Protesters demonstrate in Khartoum’s twin city of Omdurman yesterday after the government announced steep price rises for petroleum products after suspending state subsidies as part of crucial economic reforms.
KHARTOUM: Violent protests against the Sudanese government’s decision to scrap fuel subsidies raged into a third day yesterday as public transport ground to a halt and riots broke out in parts of Khartoum.
The protests, which have cost the lives of seven people, have escalated into the worst in Sudan since President Omar Hassan Al Bashir seized power in 1989.
Demonstrations spread yesterday to several districts of the capital, some of them near the centre, witnesses said. “Freedom, freedom,” and “The people want the fall of the regime,” chanted the protesters, many of them students, borrowing the refrain of the Arab Spring protests which toppled several governments in 2011.
Police fired tear gas at stone-throwing demonstrators. Shops were shut in Khartoum and its twin city of Omdurman, with several roads cut by protesters who burnt tyres, sending black smoke billowing into the sky, and blocked access with tree trunks.
The education ministry said schools in the capital would remain shut until September 30. Internet access was cut off all over Sudan after activists began sharing images of the unrest on social media, although the cause of the outage was not immediately clear.
Vehicles were burned in the car park of a luxury hotel just 500 metres from the international airport, and a petrol station in the area was also set alight. Police made around 20 arrests and sealed off a section of the main road to Khartoum airport.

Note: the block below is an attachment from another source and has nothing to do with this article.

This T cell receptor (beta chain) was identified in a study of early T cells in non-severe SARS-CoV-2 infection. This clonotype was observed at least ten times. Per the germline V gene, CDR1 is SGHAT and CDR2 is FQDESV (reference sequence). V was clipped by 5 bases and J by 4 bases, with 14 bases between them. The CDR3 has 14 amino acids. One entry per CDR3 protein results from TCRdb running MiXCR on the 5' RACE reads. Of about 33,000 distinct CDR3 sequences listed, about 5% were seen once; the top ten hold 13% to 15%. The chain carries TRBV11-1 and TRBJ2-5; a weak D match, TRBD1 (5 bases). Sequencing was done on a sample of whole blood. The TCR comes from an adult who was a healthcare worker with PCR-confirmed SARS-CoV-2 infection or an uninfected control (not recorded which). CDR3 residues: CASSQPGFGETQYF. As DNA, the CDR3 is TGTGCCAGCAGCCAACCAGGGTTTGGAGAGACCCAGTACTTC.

In Khartoum North, a witness said six cars were torched, as public transport across the capital ground to a halt. “Now I have to walk 10km,” said Ahmad Amer, on his way home from work.
Two people have been killed in riots in the Khartoum area, police and the family of one of the victims said. A third person was killed south of the capital on Monday.
The protests erupted in response to the government’s announcement of steep price rises for petroleum products as it suspended subsidies in a bid to reform the economy.
On Tuesday, protesters ransacked and then torched offices of the ruling National Congress Party in Omdurman, witnesses said. Around 1,000 demonstrators spilled into Omdurman’s heavily populated Al-Thawra district and were confronted by anti-riot police. The Omdurman protests lasted until around dawn yesterday.
“Most areas in Khartoum (province) saw unrest and unauthorised gatherings aimed at damaging property and allowing looting, necessitating police intervention,” a statement said.
The protests first broke out in Wad Madani, in Gezira state south of Khartoum, scene of the first death on Monday. They have also spread to Nyala, capital of South Darfur state. A Nyala resident said that thousands of students filled the streets of the city and blocked a main road.
Bashir said on Sunday night that remaining subsidies would be lifted, but did not give details or a timeline. The next morning, prices of petrol, petrol and cooking gas nearly doubled.
Oil prices at the pump have shot up to 20.80 Sudanese pounds ($4.71) a gallon from 12.50 pounds ($2.83), while diesel has risen from 8.50 pounds a gallon to 13.90 pounds. Inflation in Sudan is already running at 40 percent.
Bashir said the subsidies had reached “a level that is dangerous for the economy”. Sudan lost billions of dollars in oil receipts when South Sudan gained independence two years ago, taking with it about 75 percent of the formerly united country’s crude production.
Since then Sudan has been plagued by inflation, a weakened currency and a severe shortage of dollars to pay for imports.